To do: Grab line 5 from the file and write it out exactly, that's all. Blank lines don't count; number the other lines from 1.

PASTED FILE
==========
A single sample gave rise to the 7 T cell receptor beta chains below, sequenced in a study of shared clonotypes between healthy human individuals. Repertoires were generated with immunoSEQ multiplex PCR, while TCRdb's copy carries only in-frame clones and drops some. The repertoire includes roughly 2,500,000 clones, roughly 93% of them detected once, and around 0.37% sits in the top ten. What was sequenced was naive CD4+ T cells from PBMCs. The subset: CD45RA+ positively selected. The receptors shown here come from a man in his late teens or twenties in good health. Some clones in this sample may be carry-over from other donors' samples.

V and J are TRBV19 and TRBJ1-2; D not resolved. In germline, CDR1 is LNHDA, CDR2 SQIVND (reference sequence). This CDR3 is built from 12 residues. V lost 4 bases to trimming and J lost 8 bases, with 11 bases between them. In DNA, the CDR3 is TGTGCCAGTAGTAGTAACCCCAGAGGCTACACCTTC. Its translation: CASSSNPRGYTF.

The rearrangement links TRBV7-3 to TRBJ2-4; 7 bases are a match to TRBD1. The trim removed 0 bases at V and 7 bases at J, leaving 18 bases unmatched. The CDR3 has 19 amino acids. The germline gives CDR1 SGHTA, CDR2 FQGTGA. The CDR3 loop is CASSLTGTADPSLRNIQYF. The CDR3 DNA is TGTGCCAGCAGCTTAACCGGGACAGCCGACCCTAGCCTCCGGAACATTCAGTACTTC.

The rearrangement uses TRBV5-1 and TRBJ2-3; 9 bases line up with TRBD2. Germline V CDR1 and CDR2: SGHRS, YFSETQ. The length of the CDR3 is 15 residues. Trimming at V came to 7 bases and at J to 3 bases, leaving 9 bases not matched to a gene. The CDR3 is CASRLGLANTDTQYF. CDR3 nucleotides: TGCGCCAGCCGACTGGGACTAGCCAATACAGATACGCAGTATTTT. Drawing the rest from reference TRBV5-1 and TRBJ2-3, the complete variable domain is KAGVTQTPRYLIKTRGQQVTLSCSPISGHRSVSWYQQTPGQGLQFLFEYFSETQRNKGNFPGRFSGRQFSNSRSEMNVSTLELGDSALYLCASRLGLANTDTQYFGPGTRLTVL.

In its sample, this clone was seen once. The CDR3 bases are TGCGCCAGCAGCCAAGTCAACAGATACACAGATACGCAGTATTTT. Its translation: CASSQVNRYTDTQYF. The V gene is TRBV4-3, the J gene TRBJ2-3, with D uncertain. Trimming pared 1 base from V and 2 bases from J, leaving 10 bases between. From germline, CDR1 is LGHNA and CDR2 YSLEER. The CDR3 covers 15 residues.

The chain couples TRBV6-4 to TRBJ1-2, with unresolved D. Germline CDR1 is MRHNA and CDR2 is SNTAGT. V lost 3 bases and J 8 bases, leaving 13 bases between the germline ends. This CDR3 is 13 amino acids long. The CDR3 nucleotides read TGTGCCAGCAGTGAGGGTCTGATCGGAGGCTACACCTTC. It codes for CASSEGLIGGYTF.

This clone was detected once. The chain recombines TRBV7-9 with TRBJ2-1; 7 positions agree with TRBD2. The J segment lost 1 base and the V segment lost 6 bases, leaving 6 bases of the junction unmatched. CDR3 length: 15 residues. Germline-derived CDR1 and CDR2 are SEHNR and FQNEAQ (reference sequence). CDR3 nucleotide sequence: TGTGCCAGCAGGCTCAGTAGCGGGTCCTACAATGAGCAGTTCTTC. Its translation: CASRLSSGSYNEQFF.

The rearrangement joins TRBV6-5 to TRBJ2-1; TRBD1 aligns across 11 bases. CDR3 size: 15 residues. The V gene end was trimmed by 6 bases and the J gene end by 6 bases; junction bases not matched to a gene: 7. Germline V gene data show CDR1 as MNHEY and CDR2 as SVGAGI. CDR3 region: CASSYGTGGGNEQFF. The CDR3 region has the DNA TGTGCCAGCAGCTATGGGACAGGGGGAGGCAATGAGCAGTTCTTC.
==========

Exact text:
In its sample, this clone was seen once. The CDR3 bases are TGCGCCAGCAGCCAAGTCAACAGATACACAGATACGCAGTATTTT. Its translation: CASSQVNRYTDTQYF. The V gene is TRBV4-3, the J gene TRBJ2-3, with D uncertain. Trimming pared 1 base from V and 2 bases from J, leaving 10 bases between. From germline, CDR1 is LGHNA and CDR2 YSLEER. The CDR3 covers 15 residues.